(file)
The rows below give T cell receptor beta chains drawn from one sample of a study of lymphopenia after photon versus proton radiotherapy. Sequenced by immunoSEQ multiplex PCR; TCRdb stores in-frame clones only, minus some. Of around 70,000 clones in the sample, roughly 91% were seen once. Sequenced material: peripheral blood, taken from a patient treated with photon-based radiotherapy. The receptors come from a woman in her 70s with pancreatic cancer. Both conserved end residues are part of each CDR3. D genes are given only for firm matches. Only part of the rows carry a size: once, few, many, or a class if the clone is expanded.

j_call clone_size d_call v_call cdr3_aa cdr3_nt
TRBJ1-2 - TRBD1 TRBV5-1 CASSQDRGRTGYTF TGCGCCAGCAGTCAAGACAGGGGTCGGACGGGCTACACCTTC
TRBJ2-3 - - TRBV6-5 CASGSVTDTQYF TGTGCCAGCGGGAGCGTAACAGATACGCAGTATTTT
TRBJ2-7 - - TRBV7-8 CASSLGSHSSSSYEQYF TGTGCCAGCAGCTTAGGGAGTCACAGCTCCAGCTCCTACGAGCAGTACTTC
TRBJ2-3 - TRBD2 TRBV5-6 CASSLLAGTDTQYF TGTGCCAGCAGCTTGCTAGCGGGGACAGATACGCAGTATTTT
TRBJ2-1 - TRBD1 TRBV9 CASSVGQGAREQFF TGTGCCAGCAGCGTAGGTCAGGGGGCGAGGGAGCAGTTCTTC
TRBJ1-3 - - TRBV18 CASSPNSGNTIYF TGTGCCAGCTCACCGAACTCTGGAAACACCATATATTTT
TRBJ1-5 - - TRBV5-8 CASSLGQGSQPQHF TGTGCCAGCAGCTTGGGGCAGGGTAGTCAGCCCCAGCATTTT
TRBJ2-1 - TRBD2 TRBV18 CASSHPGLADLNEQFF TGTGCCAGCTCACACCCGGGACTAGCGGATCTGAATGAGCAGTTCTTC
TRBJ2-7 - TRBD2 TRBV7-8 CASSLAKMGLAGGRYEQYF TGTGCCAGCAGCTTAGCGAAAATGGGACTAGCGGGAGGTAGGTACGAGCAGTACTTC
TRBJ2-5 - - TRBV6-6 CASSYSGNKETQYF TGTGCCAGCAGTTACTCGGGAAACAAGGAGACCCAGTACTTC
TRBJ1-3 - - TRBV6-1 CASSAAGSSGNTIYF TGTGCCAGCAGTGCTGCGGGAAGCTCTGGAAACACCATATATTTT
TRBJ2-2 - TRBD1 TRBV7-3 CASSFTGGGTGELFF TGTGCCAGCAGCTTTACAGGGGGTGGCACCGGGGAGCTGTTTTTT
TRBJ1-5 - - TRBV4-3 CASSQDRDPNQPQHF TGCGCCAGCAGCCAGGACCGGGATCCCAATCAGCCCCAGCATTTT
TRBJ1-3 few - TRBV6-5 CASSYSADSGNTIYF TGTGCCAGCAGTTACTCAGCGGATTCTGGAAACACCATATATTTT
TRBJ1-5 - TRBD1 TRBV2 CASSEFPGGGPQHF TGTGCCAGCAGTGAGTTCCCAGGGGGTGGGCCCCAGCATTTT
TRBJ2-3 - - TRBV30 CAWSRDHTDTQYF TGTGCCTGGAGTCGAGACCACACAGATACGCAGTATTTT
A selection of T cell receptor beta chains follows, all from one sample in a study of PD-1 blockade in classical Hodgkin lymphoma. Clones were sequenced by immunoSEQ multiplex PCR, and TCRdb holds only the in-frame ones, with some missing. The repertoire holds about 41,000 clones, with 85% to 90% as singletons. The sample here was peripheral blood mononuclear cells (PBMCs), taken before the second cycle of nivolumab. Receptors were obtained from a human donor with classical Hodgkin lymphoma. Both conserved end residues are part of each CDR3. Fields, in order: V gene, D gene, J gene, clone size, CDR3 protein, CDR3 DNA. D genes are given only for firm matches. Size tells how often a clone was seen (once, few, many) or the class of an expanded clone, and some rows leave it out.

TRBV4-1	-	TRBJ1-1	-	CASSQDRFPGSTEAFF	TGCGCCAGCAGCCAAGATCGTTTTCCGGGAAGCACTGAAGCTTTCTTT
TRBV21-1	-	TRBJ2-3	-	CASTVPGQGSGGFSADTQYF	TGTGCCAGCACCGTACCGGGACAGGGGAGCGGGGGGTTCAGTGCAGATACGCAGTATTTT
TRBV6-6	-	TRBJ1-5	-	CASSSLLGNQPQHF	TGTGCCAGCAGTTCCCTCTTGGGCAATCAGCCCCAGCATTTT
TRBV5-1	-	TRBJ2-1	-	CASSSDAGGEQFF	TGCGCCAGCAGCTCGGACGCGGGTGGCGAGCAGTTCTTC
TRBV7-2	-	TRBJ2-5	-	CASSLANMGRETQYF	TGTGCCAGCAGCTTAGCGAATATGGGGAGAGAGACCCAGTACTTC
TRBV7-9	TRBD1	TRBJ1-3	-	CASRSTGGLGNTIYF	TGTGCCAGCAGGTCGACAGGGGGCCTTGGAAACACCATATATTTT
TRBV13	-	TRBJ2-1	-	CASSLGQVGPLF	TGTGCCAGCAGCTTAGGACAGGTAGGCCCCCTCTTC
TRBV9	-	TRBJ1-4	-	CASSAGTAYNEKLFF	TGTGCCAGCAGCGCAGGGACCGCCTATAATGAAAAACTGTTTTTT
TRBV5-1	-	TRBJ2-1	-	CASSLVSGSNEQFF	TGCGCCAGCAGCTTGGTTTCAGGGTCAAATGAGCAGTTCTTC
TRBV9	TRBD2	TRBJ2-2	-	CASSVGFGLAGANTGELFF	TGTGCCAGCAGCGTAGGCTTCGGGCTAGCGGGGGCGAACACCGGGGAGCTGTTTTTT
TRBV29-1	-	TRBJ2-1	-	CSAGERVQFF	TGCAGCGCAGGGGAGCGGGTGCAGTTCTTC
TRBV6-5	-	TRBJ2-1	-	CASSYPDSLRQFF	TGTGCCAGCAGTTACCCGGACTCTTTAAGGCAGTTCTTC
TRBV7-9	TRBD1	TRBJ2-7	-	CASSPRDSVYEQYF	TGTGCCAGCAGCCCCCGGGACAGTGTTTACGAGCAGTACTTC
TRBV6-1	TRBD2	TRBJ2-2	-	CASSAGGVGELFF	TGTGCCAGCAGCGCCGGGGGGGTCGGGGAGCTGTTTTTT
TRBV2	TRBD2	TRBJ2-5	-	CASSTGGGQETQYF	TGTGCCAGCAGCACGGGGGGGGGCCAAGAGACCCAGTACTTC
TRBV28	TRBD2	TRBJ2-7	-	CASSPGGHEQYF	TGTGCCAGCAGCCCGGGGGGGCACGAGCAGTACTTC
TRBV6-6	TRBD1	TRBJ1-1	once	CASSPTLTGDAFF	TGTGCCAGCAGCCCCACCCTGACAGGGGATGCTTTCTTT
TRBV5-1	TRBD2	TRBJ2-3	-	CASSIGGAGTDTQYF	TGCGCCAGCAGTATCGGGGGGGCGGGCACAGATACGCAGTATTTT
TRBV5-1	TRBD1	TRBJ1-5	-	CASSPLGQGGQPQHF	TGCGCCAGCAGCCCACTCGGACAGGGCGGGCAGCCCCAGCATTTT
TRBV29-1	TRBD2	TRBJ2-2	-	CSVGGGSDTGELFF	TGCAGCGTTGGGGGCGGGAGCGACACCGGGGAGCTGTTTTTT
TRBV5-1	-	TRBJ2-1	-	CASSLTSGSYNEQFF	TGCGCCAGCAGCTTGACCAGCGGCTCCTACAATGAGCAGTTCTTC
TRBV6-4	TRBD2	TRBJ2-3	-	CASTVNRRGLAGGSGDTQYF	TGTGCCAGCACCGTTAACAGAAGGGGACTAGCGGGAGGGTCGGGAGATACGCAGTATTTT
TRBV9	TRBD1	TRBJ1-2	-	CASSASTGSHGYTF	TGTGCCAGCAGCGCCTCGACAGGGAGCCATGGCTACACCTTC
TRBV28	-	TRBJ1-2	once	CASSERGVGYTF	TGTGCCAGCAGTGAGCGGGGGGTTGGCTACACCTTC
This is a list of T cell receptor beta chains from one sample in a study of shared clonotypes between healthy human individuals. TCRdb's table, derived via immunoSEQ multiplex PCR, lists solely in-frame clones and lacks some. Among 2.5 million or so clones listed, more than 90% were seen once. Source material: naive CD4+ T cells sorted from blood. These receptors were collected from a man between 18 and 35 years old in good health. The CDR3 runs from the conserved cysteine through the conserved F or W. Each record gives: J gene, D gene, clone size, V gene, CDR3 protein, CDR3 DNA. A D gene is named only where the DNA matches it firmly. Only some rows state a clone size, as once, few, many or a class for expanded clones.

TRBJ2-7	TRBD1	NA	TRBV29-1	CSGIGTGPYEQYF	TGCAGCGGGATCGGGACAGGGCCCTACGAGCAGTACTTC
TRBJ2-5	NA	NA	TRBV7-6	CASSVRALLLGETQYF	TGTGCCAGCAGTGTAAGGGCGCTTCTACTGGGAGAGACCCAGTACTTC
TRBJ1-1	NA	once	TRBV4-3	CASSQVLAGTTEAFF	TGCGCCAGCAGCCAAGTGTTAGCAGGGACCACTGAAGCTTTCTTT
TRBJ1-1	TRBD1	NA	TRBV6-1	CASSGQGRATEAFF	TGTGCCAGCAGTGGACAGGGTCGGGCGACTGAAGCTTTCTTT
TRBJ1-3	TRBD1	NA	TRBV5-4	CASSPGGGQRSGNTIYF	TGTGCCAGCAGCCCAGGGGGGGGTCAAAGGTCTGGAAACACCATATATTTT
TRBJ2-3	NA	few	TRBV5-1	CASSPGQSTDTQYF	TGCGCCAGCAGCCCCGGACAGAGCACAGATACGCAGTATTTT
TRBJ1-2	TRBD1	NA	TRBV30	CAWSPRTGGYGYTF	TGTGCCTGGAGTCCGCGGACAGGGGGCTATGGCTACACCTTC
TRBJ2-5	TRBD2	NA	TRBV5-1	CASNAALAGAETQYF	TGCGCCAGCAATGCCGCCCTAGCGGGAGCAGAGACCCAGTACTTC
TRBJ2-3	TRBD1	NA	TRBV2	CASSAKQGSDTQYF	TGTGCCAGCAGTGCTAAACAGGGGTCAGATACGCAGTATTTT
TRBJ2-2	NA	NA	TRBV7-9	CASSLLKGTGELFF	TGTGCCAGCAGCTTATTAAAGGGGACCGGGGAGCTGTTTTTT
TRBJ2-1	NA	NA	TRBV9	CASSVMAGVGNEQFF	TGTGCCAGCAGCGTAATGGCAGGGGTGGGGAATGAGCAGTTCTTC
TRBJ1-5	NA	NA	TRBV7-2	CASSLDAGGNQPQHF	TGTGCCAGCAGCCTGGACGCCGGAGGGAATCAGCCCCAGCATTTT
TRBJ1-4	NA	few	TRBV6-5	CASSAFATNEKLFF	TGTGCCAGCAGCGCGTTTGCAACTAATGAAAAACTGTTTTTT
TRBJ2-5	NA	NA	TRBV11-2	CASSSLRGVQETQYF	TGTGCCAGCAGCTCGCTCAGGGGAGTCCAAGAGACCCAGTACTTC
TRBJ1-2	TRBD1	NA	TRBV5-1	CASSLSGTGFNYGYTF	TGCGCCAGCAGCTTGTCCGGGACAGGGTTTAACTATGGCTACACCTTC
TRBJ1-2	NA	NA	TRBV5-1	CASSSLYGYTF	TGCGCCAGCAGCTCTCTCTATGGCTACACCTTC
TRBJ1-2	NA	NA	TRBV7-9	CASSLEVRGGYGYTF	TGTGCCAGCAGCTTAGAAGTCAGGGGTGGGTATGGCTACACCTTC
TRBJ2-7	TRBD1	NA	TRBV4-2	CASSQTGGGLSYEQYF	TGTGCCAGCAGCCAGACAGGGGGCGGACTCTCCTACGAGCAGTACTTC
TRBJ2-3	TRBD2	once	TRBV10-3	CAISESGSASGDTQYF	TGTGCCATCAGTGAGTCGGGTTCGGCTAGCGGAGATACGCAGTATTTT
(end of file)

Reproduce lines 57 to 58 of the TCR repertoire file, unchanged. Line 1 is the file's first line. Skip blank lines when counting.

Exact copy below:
TRBJ1-4	NA	few	TRBV6-5	CASSAFATNEKLFF	TGTGCCAGCAGCGCGTTTGCAACTAATGAAAAACTGTTTTTT
TRBJ2-5	NA	NA	TRBV11-2	CASSSLRGVQETQYF	TGTGCCAGCAGCTCGCTCAGGGGAGTCCAAGAGACCCAGTACTTC